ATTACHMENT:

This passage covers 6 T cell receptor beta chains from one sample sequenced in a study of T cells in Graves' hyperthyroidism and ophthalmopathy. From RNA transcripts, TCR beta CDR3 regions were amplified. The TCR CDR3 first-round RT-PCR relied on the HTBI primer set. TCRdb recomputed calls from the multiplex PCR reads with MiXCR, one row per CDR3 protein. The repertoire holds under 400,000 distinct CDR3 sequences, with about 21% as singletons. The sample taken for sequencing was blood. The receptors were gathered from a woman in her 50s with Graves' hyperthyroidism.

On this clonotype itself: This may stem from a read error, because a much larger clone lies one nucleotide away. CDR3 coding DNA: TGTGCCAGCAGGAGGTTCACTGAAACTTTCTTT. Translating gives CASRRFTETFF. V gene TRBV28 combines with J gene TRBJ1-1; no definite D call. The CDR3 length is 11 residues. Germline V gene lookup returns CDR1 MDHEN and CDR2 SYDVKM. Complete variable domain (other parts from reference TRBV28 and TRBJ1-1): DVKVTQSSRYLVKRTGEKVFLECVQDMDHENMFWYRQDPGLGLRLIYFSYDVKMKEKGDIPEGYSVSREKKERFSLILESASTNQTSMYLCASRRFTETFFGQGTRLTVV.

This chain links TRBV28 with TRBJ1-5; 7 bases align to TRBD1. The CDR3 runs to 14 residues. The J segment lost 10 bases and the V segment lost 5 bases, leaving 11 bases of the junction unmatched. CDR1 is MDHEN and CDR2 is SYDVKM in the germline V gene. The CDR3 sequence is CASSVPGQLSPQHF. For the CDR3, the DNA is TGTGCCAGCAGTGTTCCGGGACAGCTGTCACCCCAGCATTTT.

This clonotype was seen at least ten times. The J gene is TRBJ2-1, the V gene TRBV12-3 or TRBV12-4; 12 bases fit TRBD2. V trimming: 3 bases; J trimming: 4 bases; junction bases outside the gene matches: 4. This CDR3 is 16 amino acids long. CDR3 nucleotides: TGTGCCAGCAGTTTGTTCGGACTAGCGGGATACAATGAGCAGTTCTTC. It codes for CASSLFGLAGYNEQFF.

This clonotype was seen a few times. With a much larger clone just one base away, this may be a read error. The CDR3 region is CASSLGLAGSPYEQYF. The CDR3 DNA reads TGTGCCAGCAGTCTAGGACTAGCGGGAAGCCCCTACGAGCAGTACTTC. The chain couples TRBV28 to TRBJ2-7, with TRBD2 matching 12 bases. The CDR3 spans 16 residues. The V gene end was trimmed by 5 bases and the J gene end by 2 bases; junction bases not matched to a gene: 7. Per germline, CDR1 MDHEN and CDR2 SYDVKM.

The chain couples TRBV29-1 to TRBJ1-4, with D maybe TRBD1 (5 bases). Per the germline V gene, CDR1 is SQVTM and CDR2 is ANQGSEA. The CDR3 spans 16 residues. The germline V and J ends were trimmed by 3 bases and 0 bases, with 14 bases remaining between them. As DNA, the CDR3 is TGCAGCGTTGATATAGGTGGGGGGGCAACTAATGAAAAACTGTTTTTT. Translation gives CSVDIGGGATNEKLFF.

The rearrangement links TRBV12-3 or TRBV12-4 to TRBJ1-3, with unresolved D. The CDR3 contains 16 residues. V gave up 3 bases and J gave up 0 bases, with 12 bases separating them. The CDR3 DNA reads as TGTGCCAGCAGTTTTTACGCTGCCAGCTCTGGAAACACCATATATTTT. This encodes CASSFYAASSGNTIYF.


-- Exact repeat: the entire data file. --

This passage covers 6 T cell receptor beta chains from one sample sequenced in a study of T cells in Graves' hyperthyroidism and ophthalmopathy. From RNA transcripts, TCR beta CDR3 regions were amplified. The TCR CDR3 first-round RT-PCR relied on the HTBI primer set. TCRdb recomputed calls from the multiplex PCR reads with MiXCR, one row per CDR3 protein. The repertoire holds under 400,000 distinct CDR3 sequences, with about 21% as singletons. The sample taken for sequencing was blood. The receptors were gathered from a woman in her 50s with Graves' hyperthyroidism.

On this clonotype itself: This may stem from a read error, because a much larger clone lies one nucleotide away. CDR3 coding DNA: TGTGCCAGCAGGAGGTTCACTGAAACTTTCTTT. Translating gives CASRRFTETFF. V gene TRBV28 combines with J gene TRBJ1-1; no definite D call. The CDR3 length is 11 residues. Germline V gene lookup returns CDR1 MDHEN and CDR2 SYDVKM. Complete variable domain (other parts from reference TRBV28 and TRBJ1-1): DVKVTQSSRYLVKRTGEKVFLECVQDMDHENMFWYRQDPGLGLRLIYFSYDVKMKEKGDIPEGYSVSREKKERFSLILESASTNQTSMYLCASRRFTETFFGQGTRLTVV.

This chain links TRBV28 with TRBJ1-5; 7 bases align to TRBD1. The CDR3 runs to 14 residues. The J segment lost 10 bases and the V segment lost 5 bases, leaving 11 bases of the junction unmatched. CDR1 is MDHEN and CDR2 is SYDVKM in the germline V gene. The CDR3 sequence is CASSVPGQLSPQHF. For the CDR3, the DNA is TGTGCCAGCAGTGTTCCGGGACAGCTGTCACCCCAGCATTTT.

This clonotype was seen at least ten times. The J gene is TRBJ2-1, the V gene TRBV12-3 or TRBV12-4; 12 bases fit TRBD2. V trimming: 3 bases; J trimming: 4 bases; junction bases outside the gene matches: 4. This CDR3 is 16 amino acids long. CDR3 nucleotides: TGTGCCAGCAGTTTGTTCGGACTAGCGGGATACAATGAGCAGTTCTTC. It codes for CASSLFGLAGYNEQFF.

This clonotype was seen a few times. With a much larger clone just one base away, this may be a read error. The CDR3 region is CASSLGLAGSPYEQYF. The CDR3 DNA reads TGTGCCAGCAGTCTAGGACTAGCGGGAAGCCCCTACGAGCAGTACTTC. The chain couples TRBV28 to TRBJ2-7, with TRBD2 matching 12 bases. The CDR3 spans 16 residues. The V gene end was trimmed by 5 bases and the J gene end by 2 bases; junction bases not matched to a gene: 7. Per germline, CDR1 MDHEN and CDR2 SYDVKM.

The chain couples TRBV29-1 to TRBJ1-4, with D maybe TRBD1 (5 bases). Per the germline V gene, CDR1 is SQVTM and CDR2 is ANQGSEA. The CDR3 spans 16 residues. The germline V and J ends were trimmed by 3 bases and 0 bases, with 14 bases remaining between them. As DNA, the CDR3 is TGCAGCGTTGATATAGGTGGGGGGGCAACTAATGAAAAACTGTTTTTT. Translation gives CSVDIGGGATNEKLFF.

The rearrangement links TRBV12-3 or TRBV12-4 to TRBJ1-3, with unresolved D. The CDR3 contains 16 residues. V gave up 3 bases and J gave up 0 bases, with 12 bases separating them. The CDR3 DNA reads as TGTGCCAGCAGTTTTTACGCTGCCAGCTCTGGAAACACCATATATTTT. This encodes CASSFYAASSGNTIYF.